MEMPHIS, Tenn. — Violent rapists have walked free for decades because Memphis authorities neglected to do anything with thousands of pieces of evidence that would lock them up.
But earlier this year, after hundreds of cases began moving through courts again, Memphis City Council members stopped getting regular updates on their progress.
The rape kit backlog has caused the Criminal Justice Center to be slammed with cases that should have been on the docket years, if not decades, ago.
One of those cases includes Terrell Jackson. He stood before a judge Tuesday after police arrested the registered sex offender in Louisiana.
A jury recently convicted him of violently raping a young woman in Memphis in 1998. Jackson requested a new attorney for another rape charge he's facing.
Jackson walked free all this time, because MPD never did anything with the key evidence.
That's right — the sexual assault kit wasn't processed until 16 years later.
It was one of 12,000 kits police left on a shelf to collect dust until WREG exposed the massive backlog in 2010.
"I woke up to somebody standing over me. I thought, I'm dreaming. I'm really going crazy," said Terilyn Blockman, who was raped in her apartment in 1991.
"Next thing I knew, he had his hand over my face. He was strangling me. I was trying to peel his hand off me. I thought, if I don't get this hand off of me, I'm going to die. I'm suffocating," she said.
Blockman said the man then raped her and took off. He left her numb, just lying there as she tried to gain the courage to call 911.
"I've got to call police. If he still is somewhere in my condominium, I don't want to call police, because what if he comes in and says, 'You're not calling police' and kills me," she said. "I never slept. I don't remember sleeping at all. I still don't sleep."
Blockman consented to a sexual assault examination, and evidence was collected, but she didn't hear anything until May when she found out her kit was in that backlog and was finally headed to a lab.
"All of the kits have been tested. Now, the work turns to investigating those cases where the testing lead us somewhere," Shelby County District Attorney Amy Weirich said .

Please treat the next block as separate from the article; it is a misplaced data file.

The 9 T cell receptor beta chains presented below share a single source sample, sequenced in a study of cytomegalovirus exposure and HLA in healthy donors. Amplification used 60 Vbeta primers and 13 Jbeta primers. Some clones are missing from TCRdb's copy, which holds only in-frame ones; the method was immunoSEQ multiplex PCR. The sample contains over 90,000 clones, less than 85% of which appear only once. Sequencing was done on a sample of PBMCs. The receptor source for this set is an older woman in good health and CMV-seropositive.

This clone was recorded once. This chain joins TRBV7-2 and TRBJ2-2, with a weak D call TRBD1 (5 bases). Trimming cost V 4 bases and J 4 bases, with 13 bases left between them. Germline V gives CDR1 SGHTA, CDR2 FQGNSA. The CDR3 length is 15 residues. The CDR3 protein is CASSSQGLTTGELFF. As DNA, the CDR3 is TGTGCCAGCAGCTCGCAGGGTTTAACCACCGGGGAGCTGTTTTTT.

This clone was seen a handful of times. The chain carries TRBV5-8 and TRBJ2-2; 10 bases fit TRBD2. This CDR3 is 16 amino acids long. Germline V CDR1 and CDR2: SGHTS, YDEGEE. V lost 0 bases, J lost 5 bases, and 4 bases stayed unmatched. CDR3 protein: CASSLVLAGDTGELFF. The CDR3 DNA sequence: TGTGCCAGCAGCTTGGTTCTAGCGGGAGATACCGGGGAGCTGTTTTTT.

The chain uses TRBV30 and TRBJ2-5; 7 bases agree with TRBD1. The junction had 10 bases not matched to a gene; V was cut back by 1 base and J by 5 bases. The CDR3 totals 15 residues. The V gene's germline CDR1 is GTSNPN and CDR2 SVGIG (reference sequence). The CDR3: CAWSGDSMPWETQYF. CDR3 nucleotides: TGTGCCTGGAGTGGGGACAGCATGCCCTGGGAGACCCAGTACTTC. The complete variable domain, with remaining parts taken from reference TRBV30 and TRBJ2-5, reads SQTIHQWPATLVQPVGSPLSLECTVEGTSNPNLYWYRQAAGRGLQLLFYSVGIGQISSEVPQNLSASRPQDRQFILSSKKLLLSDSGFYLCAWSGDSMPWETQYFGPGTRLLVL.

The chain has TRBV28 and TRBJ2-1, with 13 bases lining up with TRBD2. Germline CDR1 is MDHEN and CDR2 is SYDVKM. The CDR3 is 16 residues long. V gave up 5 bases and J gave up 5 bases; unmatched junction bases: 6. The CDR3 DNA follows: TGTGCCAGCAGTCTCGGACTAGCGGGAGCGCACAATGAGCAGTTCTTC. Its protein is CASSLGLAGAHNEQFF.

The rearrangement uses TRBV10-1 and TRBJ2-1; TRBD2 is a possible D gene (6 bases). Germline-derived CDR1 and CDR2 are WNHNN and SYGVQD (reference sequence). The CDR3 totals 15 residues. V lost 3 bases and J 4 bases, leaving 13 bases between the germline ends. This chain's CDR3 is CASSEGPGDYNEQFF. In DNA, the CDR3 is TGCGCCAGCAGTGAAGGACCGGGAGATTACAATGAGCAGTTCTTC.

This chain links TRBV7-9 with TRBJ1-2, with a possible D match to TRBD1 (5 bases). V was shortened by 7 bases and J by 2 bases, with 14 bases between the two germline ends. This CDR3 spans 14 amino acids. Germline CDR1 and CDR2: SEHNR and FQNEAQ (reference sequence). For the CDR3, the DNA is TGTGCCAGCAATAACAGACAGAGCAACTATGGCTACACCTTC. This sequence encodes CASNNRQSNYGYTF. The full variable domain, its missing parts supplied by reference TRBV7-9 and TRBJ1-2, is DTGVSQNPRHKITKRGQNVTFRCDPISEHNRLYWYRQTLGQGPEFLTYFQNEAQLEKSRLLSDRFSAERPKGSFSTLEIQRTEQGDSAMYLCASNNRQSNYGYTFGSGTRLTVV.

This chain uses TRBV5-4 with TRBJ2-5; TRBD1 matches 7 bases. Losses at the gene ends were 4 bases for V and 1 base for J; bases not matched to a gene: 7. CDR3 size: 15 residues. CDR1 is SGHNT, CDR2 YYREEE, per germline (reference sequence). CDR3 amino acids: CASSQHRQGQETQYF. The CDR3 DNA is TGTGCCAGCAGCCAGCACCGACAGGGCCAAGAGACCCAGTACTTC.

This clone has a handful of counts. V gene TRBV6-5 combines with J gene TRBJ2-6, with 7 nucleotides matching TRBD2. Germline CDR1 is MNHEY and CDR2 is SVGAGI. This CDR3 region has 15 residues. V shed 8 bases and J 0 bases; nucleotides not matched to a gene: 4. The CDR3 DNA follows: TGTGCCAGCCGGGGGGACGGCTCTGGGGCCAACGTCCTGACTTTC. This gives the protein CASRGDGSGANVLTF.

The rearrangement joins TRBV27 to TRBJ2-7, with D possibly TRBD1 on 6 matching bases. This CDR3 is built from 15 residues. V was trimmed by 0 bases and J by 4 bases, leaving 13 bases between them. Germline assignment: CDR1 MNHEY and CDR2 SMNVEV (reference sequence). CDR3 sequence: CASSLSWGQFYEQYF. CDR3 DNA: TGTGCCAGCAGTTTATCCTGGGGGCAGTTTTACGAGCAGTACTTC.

Weirich said she's added more people to her team as their work continues to ramp up.
"That next step is anything from locating a victim or finding out if the victim is still alive. Finding out if the defendant, the suspect, is still alive," she said.
As of Oct. 25, there have been 83 guilty pleas or convictions.
Three hundred fifty-one kits made their way to the court system — two dozen await a grand jury, 88 await trial and 46 of the cases are dealing with a suspect accused of at least two or more rapes.
"The number is going to keep growing. The cases that land on our desk to prosecute and hold these defenders accountable," said Weirich.
WREG investigators promised to track the progress, but the city, in spite of its commitment to transparency, made that job harder.
For the past several years, city leaders provided updates on the backlog to the council every month — that is, until April, when we found out those updates suddenly stopped.
We asked council members why.
"We got to a point that our responsibility with those kits had run its course. Now, it is in the hands of the justice system," said Councilman Worth Morgan. "The reports all started sounding the same."
We asked Councilman Martavious Jones about accountability.
"Well, I think there's one of those things. There is an expectation. You do raise a good point. I guess we need to go through the trust then verify," he responded.
WREG sat down with Deborah Clubb, executive director of the Memphis Area Women's Council. She's on the sexual assault kit task force overseeing the backlog.
"The council decided they don't need monthly reports, after they were sure for a few years the momentum of lab work was underway," Clubb said.
She said the task force has made major strides with new ordinances/laws, public service announcements and getting MPD a new storage facility.
"We have a few years of work, and we're not giving up. We're not stopping," she said.
But again, how will we know if that work isn't being made public?
"We do have concerns that the public isn't seeing what progress is happening. We are just beginning to address that," she said.
Blockman was frustrated to hear the updates stopped.
"Not letting us know what's going on with the kits and not keeping us informed, that's not fair. That's not right," she said.
She also wonders what about the rape kits taken since the backlog.
MPD says they ensure each kit now heads to a lab within 96 hours after its logged into the property and evidence room.
But the state has said the waiting period could be months due to funding and staffing issues.
Not to mention, the TBI says they "do not have an existing document or database tracking the total number of sexual assault kit submissions."
"That upsets me a lot," said Blockman.
She believes her concerns will eventually fade, once trust is built again.
"Are you afraid they're going to forget about you again?" WREG asked.
"Yes. That scares me a lot," she said.
Blockman said she has a meeting coming up with investigators, so she's keeping a good thought. She also joined a class action lawsuit against the city.
The task force told WREG Tuesday they plan on having another update on the city's website by the end of the year. We will let you know if that happens.